He'd been passed the project in a rather disorganized state. It had been cut in Final Cut Pro 7, but it wasn't clear that the editor had cut many large projects in Final Cut before, and there were some problems with the project that was causing him serious grief. When he got the project it required a lot of re-rendering just to get it to play.
It turned out that the media had been imported in multiple formats rather than transcoding to ProRes. Some of the audio was in MP3 format. These are all things Final Cut Pro 7 doesn't like. He'd also tried converting it from 29.97 to 24, but had given that up when he'd discovered that all the audio got moved around after changing the frame rate. In short, he'd spent a lot of time wrangling the data in Final Cut, and I don't think he was impressed.
As I talked him through it - and it turned out he'd already done most of the things I recommended to solve the problems - I was reminded of the struggles I recently had with my first project in Adobe Premiere CS6: It occurred to me that when using a program, there are three types of skills:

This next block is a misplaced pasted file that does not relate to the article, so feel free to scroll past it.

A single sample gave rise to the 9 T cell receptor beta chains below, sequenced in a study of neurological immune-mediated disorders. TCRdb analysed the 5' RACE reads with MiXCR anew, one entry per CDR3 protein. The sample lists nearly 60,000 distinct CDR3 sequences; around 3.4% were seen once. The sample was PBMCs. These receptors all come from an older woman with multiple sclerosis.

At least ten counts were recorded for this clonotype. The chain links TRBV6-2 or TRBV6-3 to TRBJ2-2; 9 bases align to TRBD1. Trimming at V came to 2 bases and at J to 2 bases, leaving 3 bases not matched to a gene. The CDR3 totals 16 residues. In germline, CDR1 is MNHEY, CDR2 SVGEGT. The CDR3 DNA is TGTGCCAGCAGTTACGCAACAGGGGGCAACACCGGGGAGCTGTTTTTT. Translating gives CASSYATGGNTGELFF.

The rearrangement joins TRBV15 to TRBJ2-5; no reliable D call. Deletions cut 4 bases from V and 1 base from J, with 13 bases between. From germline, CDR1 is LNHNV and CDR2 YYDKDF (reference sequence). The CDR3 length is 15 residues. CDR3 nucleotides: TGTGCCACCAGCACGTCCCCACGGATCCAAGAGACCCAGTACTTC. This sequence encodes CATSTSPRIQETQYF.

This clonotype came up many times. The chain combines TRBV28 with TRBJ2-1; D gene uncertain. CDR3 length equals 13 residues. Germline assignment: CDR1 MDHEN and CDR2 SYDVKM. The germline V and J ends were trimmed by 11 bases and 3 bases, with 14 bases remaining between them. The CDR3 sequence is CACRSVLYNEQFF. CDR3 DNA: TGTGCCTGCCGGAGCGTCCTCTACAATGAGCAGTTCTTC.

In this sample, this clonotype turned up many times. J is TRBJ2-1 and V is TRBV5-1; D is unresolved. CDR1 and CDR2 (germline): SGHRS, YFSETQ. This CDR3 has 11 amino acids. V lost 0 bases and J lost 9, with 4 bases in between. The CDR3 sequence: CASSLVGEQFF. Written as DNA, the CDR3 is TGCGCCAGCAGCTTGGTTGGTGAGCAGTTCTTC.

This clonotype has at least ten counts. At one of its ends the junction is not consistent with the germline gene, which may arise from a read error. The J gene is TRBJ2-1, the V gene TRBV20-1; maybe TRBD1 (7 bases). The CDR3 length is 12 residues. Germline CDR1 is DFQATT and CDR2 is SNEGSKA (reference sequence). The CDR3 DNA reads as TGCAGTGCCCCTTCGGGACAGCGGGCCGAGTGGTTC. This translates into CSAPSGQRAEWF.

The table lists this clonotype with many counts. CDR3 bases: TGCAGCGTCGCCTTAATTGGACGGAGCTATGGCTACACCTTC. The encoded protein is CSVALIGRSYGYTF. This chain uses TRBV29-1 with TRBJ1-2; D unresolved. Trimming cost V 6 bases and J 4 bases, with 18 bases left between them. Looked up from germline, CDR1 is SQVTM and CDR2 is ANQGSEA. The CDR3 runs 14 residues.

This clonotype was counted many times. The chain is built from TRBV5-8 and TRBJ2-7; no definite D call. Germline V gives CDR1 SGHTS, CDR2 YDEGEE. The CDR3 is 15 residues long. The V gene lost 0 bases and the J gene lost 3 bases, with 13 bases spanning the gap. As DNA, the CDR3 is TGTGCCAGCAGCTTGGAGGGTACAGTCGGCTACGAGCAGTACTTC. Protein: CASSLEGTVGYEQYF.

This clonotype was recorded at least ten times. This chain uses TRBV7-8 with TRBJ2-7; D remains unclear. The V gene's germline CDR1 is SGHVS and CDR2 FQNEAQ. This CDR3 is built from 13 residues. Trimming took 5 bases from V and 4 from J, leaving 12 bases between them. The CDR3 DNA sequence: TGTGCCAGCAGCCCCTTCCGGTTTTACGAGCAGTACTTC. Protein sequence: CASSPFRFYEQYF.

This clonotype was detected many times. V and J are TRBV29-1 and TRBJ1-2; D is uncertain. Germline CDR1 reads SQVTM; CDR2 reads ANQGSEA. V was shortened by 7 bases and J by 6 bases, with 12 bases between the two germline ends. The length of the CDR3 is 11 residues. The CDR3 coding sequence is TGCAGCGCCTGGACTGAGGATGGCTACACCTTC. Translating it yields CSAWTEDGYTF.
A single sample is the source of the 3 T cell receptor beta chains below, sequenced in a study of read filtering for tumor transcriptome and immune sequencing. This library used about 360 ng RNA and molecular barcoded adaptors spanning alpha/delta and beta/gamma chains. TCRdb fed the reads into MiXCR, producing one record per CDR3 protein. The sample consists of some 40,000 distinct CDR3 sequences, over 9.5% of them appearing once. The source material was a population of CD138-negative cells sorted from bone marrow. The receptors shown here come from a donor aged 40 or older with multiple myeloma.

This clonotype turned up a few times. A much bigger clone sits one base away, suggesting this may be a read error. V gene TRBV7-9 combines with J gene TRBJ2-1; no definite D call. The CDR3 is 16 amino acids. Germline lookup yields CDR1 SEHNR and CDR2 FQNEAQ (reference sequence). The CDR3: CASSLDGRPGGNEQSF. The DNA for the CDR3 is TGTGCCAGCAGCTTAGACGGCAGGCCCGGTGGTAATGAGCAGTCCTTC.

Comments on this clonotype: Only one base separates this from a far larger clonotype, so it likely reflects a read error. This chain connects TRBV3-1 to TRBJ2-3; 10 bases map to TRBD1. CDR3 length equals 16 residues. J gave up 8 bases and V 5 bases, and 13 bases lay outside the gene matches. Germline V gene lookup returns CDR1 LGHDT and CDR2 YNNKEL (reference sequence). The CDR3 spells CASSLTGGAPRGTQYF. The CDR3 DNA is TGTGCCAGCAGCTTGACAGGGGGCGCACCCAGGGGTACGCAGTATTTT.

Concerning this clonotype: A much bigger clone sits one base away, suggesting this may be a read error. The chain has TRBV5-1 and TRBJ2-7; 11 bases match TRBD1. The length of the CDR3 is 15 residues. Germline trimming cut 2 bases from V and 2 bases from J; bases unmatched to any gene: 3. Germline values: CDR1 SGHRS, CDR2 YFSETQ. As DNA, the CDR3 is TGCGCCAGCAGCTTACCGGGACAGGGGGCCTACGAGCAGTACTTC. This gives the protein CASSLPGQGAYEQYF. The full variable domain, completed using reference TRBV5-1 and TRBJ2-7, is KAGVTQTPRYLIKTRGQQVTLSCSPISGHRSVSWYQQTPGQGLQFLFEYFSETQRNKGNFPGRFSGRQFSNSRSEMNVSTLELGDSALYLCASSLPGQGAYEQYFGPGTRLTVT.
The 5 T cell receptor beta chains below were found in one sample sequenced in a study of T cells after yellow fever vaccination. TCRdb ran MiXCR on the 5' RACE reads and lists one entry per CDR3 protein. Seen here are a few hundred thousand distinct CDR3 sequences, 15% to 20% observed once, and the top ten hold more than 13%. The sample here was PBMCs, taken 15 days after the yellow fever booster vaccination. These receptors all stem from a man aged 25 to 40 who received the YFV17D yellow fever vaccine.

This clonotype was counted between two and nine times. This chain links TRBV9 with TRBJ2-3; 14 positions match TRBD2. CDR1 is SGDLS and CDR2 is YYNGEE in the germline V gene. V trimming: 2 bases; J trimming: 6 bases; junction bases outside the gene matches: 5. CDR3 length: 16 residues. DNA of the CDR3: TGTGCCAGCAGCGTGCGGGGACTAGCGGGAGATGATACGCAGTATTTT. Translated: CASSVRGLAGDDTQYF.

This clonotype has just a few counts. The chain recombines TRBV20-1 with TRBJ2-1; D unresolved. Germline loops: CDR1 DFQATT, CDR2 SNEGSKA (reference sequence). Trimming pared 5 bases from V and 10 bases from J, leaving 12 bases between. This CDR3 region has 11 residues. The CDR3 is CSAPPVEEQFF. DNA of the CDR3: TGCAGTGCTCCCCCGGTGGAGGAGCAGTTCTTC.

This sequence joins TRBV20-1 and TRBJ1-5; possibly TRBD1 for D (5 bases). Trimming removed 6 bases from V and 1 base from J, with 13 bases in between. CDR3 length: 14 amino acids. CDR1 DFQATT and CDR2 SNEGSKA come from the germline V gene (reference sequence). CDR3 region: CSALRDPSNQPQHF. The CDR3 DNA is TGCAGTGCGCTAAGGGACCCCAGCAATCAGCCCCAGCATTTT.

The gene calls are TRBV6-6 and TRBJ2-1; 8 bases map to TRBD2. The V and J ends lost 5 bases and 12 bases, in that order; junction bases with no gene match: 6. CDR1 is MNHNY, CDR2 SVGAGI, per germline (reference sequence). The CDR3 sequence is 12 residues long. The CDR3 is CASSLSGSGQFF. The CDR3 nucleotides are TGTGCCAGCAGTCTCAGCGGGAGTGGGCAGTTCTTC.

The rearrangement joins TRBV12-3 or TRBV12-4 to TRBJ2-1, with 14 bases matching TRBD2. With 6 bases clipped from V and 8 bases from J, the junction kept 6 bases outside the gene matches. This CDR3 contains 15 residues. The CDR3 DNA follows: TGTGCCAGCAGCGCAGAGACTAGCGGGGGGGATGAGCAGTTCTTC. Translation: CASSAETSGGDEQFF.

- Knowing how to use the program
- Knowing the shortcuts that save time
- Knowing what to avoid
It's the last of these that you can build up over years of using a program, and not even be aware that you've "learnt" them. Little things you absorb, and often can't articulate until someone draws your attention to it. The things "not to do." You have a problem with MP3 audio; so you stop using that. It's trips up on a graphic file format sometimes; you always use PNGs. And a year from now, you won't even remember why you don't use that file format any more.
This is also known by another word; experience.